Materials and Methods
Selection of subjects
In this study, the experiment was performed on 120 male goldsmiths. To avoid selection bias, all the workers were selected randomly from the Davangere district of Karnataka.
The modified Nordic questionnaire  was applied which included questions emphasizing individual details, type of work, musculoskeletal disorder symptoms, history of accidents, etc. to investigate the discomfort of work. In our present study, this type of questionnaire was applied to evaluate the general physical activity, task variety, work stress, working environment, and workstation design of the goldsmiths.
Workstation of the goldsmiths were observed by measuring the eye distance from the work surface, work surface height from floor, position and source of illumination, working methods, and working tools. The illumination level of the different areas in the three workshops is also measured. The illumination level is measured by the help of Lux-meter (Lutron). The instrument digitally shows the illumination level of that place where the collector is placed.
Analysis of working posture
The maintenance of posture and the support of load are particular examples of static work. To analyze posture, measurement of the angles between the body parts, distribution of masses of body parts, the forces exerted on the environment during the posture, the length of the time during which specific posture is held, and the effect on the person should be taken into account. A procedure was developed by McAtamney and Corlett  to assess the exposure of people to postures, forces, and muscle activities known to contribute to upper limb disorders (ULD).
This rapid upper limb assessment (RULA) technique was used here to assess the postural discomfort of the goldsmith at their average working posture. This was carried out with the aid of digital photography. Later on, stick diagrams were drawn from freeze frame video records and eventually subjected to analysis.
Analysis of general information
From the analysis of the questionnaire, results are developed in tabular forms. [Table 1] represents the general physical information of the workers. The mean age of the workers are 31 years and they have average 161.2 cms height and 56.9 kgs weight. The years of experience of the workers were calculated from questionnaire and the average goldsmiths are having 16.3 years of experience. The daily work schedule including the mean duration of work and rest as well as the number of working days in a week are also represented in [Table 1]. It is observed that the goldsmiths work 6 days in a week. The average duration of work par day is 12 h that varies on the demand of work and they work for 6 days in a week.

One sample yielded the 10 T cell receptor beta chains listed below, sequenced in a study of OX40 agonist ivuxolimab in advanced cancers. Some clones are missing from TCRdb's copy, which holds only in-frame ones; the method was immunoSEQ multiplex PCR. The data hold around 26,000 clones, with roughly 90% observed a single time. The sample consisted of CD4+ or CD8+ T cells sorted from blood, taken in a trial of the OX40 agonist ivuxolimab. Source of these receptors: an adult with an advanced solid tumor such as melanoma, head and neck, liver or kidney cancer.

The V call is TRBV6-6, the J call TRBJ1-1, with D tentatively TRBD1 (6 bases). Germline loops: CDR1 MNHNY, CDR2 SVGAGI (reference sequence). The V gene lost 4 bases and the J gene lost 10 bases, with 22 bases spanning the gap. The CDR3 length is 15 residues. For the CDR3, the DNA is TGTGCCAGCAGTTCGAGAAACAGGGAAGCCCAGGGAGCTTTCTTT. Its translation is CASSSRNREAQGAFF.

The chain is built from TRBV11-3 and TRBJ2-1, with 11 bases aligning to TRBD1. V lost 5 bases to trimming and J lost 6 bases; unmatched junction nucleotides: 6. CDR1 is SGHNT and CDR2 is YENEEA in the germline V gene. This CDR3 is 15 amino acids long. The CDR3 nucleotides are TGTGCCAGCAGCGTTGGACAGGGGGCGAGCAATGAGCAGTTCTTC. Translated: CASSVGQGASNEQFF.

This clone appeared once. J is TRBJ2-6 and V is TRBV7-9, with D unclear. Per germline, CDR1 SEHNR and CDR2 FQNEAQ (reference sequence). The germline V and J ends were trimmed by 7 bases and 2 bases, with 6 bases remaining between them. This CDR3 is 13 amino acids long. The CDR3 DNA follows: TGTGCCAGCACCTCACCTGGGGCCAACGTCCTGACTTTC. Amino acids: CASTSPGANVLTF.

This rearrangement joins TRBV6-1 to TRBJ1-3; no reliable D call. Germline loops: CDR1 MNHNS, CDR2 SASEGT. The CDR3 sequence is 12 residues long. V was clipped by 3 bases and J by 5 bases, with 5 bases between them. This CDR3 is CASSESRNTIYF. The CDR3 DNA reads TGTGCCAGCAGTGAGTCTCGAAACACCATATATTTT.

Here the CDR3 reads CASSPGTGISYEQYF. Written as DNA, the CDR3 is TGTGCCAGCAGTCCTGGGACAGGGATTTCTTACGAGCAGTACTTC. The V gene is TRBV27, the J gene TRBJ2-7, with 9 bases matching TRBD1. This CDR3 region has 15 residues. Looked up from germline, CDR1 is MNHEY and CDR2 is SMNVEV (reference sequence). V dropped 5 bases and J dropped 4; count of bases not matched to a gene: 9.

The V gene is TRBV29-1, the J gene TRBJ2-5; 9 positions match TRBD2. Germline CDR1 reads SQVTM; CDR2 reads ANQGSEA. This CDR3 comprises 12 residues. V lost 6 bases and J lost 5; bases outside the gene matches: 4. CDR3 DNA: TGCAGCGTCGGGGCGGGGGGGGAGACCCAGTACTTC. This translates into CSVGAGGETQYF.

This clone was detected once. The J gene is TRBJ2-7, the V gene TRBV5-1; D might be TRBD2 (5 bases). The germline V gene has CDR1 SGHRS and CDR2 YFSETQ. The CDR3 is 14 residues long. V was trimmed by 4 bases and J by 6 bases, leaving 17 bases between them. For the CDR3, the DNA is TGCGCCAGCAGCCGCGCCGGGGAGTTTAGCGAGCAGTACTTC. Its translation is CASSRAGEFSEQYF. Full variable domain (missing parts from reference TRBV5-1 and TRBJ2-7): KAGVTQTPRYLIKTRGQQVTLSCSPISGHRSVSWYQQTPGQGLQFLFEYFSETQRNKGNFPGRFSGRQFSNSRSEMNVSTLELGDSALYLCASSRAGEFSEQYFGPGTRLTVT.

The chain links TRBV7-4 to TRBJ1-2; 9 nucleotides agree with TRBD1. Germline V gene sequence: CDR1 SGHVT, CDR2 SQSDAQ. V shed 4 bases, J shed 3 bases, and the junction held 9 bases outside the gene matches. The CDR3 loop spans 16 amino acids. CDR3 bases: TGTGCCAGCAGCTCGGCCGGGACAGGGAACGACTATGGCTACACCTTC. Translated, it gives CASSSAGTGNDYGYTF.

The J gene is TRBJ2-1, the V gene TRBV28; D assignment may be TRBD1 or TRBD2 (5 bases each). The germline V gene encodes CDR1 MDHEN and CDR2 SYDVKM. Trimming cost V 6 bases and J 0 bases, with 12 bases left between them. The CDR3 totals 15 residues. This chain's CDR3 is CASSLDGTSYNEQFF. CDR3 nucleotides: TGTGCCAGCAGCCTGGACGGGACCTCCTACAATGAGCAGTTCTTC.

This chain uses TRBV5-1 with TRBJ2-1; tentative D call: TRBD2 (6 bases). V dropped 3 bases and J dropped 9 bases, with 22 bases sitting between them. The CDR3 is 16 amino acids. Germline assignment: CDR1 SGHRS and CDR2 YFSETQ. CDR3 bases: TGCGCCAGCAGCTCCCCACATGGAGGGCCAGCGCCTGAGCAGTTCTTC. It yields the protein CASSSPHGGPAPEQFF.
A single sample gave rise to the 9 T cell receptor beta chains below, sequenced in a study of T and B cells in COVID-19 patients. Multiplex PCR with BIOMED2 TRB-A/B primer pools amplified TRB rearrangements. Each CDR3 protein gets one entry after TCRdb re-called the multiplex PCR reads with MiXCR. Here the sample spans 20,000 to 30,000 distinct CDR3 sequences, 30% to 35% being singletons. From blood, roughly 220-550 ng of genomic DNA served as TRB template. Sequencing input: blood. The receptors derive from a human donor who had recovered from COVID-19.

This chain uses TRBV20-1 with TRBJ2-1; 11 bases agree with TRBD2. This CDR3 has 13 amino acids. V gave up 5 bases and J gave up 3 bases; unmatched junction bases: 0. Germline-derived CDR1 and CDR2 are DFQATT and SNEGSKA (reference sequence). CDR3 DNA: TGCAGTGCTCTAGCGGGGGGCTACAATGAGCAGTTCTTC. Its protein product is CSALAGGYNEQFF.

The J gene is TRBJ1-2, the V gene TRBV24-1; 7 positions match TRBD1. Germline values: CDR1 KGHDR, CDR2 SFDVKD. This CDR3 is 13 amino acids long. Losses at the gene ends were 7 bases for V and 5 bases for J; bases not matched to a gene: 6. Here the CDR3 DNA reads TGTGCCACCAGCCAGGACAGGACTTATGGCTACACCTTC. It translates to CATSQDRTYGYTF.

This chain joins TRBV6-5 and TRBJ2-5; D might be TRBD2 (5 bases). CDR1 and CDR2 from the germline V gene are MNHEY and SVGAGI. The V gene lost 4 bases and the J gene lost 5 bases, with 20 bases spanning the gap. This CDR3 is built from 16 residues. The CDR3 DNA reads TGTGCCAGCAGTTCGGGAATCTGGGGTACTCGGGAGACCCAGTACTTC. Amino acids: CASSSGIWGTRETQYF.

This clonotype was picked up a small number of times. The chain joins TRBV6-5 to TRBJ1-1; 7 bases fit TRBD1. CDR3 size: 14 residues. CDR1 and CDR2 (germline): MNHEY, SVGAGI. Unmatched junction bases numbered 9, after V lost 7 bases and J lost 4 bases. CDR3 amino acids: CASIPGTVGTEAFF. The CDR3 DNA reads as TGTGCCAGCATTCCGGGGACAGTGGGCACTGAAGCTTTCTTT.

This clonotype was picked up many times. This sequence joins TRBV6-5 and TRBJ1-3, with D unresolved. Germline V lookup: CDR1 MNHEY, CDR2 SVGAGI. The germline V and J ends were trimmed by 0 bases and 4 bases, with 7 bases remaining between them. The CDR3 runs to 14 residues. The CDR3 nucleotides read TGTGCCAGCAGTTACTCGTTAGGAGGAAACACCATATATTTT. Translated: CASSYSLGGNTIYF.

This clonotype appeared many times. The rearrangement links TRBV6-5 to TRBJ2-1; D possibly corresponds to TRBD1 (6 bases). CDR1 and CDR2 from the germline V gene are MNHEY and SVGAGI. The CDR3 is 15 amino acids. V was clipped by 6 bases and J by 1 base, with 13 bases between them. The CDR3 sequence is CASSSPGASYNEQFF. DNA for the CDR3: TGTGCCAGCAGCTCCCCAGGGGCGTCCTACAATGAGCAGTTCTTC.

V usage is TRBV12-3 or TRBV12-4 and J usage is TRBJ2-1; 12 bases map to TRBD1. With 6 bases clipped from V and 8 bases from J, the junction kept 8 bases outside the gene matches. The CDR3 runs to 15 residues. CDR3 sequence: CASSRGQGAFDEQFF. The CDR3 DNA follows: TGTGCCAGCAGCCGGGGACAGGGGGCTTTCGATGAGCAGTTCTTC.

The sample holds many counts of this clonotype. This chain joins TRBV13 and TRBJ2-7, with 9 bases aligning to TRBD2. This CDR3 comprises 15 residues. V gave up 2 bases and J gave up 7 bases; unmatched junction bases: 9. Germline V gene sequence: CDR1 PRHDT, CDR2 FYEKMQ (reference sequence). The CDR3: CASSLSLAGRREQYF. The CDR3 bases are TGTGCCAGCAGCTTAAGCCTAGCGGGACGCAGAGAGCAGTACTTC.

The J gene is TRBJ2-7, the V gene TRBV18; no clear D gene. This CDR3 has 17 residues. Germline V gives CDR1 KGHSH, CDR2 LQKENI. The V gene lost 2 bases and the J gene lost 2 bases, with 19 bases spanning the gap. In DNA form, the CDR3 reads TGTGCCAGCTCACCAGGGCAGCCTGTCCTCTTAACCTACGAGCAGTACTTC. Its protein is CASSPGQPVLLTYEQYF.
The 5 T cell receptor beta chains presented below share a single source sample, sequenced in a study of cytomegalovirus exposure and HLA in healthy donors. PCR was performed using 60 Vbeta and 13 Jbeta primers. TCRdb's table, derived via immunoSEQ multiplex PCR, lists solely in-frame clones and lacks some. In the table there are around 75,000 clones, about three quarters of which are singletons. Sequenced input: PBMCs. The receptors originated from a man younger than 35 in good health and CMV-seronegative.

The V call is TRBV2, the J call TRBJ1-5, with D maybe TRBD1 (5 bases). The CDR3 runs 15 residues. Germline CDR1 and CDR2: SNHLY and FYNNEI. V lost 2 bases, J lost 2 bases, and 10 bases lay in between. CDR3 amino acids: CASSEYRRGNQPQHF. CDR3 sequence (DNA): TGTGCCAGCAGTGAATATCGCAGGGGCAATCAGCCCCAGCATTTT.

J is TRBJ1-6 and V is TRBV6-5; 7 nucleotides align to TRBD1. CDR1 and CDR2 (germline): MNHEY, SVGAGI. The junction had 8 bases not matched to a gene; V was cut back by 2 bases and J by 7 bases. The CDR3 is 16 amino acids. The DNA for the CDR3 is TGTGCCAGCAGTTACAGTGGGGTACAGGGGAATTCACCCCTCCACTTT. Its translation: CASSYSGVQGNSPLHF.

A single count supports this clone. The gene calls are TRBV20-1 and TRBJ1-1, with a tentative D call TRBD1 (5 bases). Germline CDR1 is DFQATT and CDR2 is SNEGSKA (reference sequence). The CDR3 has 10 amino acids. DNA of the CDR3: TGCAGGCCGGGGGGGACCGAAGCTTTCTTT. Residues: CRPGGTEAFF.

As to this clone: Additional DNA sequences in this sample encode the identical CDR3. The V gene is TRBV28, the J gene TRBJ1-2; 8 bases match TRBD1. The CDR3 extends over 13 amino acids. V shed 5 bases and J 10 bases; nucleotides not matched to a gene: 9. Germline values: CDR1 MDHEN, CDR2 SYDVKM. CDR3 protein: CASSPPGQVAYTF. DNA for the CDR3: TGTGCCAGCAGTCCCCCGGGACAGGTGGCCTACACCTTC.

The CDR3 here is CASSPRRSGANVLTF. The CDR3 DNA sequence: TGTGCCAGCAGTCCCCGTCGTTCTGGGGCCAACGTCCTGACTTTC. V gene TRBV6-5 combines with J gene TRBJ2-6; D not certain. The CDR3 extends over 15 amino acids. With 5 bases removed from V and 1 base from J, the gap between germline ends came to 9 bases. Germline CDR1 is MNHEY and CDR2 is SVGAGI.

Analysis of occupational disorders
During questionnaire study 80.0% of the goldsmiths were reported the feeling of discomfort, among them 70% were feeling discomfort during work and 30% feeling discomfort during rest. The feeling of discomfort in different body parts of the workers is shown in [Table 2]. It is observed that the feelings of discomfort among the goldsmiths were mainly related to MSDs like pain at neck (80%), low back (75%), wrist (45%), shoulder (20%), and also eye problem like irritation (30%) and burning sensation (70%) [Table 3] and [Table 4].
From the workstation assessment, it was found that [Table 2] and [Figure 2], in average 10-11 goldsmiths are worked in 180 cms/280 cms room which are poorly illuminated (19 Lux) also. Often, when performing the precise job, the workers lean forward to obtain good vision of the work area. Goldsmiths work for prolonged time with neck inclination (41 o ) and back inclination (52 o ) (forward) from the vertical sitting posture for:
The sitting placement is too stretched from the work surface,Work surface is too low, andThe visual demands of the task requiring a specific eye location (They are maintaining average 19 cms distance between eye and work surface).Analysis of working posture
The average working postures of the goldsmiths at their working condition (cross-legged) were analyzed by the RULA method [Table 5]. The analysis revealed that the posture requires investigation and changes immediately. This indicates that the workers adopt awkward posture at their daily work process.
The results of this study revealed that the goldsmiths are engaged in prolonged forward bending posture in there working condition. The amount and quality of forward-bent posture and the techniques of work influence the compressive force on the vertebral discs and the electromyography of erector spine muscles (Chaffin and Anderson).  Studies of Jonsson et al., Kilbom et al. , Kilbom and Persson,  dealt with the same cohort; female electronics workers followed for 3 successive years. These studies found significant association between posture variables and neck MSDs. Similarly, this study finds that 80.0% of the goldsmiths were feeling discomfort. It also observed that the feelings of discomfort among the goldsmiths were related to MSDs like pain at neck (80%) and low back (75%). This finding also corroborates with the analysis of cross-legged posture of the goldsmiths by the RULA method and reveals that the posture requires investigation and changes immediately. This indicates that the workers by adopting awkward posture at work, most often suffer from MSDs particularly affecting the low back and neck region.